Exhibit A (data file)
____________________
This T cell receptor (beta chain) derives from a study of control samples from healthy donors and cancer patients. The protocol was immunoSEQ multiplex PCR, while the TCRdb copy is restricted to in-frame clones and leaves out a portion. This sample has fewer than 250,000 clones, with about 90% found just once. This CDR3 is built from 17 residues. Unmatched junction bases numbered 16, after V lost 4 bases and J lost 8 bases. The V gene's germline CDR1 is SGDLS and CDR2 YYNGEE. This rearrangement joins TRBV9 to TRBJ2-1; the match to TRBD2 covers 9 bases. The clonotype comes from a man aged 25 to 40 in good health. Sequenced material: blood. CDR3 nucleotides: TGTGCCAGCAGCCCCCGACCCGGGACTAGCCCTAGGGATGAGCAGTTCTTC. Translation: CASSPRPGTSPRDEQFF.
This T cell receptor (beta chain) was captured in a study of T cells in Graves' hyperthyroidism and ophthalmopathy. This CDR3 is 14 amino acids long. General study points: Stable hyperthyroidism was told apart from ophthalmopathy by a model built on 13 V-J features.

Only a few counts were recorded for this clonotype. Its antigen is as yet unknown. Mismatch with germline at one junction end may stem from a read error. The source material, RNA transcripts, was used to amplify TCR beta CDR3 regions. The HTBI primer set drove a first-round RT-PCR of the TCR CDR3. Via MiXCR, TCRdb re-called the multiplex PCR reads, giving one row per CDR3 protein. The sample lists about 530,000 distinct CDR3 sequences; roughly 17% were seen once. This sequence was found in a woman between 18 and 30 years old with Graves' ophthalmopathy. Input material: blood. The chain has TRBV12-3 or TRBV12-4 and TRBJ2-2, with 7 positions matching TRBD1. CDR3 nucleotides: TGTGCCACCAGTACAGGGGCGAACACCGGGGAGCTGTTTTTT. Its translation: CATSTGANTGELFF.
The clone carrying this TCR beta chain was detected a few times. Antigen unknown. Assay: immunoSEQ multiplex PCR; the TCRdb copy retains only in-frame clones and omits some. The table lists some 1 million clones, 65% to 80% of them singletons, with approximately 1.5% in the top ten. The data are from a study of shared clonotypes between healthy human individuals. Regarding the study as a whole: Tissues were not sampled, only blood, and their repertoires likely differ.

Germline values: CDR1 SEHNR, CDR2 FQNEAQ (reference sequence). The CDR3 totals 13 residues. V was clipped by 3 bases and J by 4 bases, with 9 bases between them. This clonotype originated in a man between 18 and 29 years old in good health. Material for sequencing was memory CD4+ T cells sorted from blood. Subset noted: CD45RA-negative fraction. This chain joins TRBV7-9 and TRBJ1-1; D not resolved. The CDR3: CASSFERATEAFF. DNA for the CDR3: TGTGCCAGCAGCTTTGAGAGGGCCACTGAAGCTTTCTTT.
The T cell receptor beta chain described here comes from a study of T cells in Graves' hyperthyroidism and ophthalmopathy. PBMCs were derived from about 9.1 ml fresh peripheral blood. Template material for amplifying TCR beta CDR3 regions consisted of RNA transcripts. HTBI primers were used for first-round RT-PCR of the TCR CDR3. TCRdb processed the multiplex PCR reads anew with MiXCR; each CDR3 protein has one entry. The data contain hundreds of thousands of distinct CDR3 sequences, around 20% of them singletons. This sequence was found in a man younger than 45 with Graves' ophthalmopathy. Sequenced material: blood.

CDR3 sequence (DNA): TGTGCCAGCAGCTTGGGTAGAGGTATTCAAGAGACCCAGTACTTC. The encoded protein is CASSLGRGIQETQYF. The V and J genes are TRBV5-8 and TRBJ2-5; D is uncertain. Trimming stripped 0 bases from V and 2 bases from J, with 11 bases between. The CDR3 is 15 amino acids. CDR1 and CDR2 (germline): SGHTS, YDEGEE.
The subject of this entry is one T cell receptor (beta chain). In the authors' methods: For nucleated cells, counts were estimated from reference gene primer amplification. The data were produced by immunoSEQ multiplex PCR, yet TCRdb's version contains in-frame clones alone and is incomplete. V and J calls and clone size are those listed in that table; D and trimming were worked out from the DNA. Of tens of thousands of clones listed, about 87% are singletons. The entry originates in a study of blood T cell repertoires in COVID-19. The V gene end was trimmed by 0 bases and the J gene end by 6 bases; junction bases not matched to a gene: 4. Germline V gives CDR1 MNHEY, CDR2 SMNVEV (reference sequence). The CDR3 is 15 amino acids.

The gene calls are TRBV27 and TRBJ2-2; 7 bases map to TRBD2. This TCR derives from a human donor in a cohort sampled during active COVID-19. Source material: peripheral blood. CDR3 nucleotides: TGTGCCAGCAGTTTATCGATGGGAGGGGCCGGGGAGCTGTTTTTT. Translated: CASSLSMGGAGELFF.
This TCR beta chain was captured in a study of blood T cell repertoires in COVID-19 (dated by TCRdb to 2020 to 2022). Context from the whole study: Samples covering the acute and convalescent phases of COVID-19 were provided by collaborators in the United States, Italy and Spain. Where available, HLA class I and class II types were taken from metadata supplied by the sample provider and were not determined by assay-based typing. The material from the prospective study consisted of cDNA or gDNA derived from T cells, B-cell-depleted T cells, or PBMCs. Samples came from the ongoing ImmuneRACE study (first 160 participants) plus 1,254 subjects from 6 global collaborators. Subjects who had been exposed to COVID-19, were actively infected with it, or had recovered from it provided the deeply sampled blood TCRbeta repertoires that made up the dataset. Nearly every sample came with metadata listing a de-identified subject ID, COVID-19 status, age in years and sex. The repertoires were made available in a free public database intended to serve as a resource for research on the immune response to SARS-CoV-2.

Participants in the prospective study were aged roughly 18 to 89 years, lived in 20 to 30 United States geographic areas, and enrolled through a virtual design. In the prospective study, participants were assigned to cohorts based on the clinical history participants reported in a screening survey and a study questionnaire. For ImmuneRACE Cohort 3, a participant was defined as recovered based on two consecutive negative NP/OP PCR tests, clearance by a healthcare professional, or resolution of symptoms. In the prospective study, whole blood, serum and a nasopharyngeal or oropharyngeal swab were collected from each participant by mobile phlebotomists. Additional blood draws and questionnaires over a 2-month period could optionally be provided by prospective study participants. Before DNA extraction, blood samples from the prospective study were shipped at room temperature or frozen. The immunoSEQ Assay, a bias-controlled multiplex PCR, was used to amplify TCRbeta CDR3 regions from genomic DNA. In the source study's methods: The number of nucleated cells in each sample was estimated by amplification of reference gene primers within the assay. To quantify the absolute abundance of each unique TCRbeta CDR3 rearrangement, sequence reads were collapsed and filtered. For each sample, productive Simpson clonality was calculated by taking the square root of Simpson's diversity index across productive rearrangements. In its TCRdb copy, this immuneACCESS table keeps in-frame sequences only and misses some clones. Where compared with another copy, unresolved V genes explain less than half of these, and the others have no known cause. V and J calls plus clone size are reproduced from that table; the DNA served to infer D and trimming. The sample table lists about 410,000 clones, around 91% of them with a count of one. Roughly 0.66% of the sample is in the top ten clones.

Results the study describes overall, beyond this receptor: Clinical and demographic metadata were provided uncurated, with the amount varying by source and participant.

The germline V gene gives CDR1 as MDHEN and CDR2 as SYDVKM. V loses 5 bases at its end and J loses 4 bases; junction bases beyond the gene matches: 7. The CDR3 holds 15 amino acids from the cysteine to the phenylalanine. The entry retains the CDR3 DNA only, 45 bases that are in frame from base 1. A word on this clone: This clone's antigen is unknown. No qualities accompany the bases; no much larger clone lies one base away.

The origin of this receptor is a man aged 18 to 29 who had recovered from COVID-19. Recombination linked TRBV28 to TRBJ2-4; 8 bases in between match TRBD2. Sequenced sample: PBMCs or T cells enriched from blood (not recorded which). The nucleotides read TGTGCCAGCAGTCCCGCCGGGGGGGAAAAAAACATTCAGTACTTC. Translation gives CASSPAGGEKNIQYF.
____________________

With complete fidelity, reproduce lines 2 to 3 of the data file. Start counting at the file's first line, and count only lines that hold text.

This T cell receptor (beta chain) was captured in a study of T cells in Graves' hyperthyroidism and ophthalmopathy. This CDR3 is 14 amino acids long. General study points: Stable hyperthyroidism was told apart from ophthalmopathy by a model built on 13 V-J features.

Only a few counts were recorded for this clonotype. Its antigen is as yet unknown. Mismatch with germline at one junction end may stem from a read error. The source material, RNA transcripts, was used to amplify TCR beta CDR3 regions. The HTBI primer set drove a first-round RT-PCR of the TCR CDR3. Via MiXCR, TCRdb re-called the multiplex PCR reads, giving one row per CDR3 protein. The sample lists about 530,000 distinct CDR3 sequences; roughly 17% were seen once. This sequence was found in a woman between 18 and 30 years old with Graves' ophthalmopathy. Input material: blood. The chain has TRBV12-3 or TRBV12-4 and TRBJ2-2, with 7 positions matching TRBD1. CDR3 nucleotides: TGTGCCACCAGTACAGGGGCGAACACCGGGGAGCTGTTTTTT. Its translation: CATSTGANTGELFF.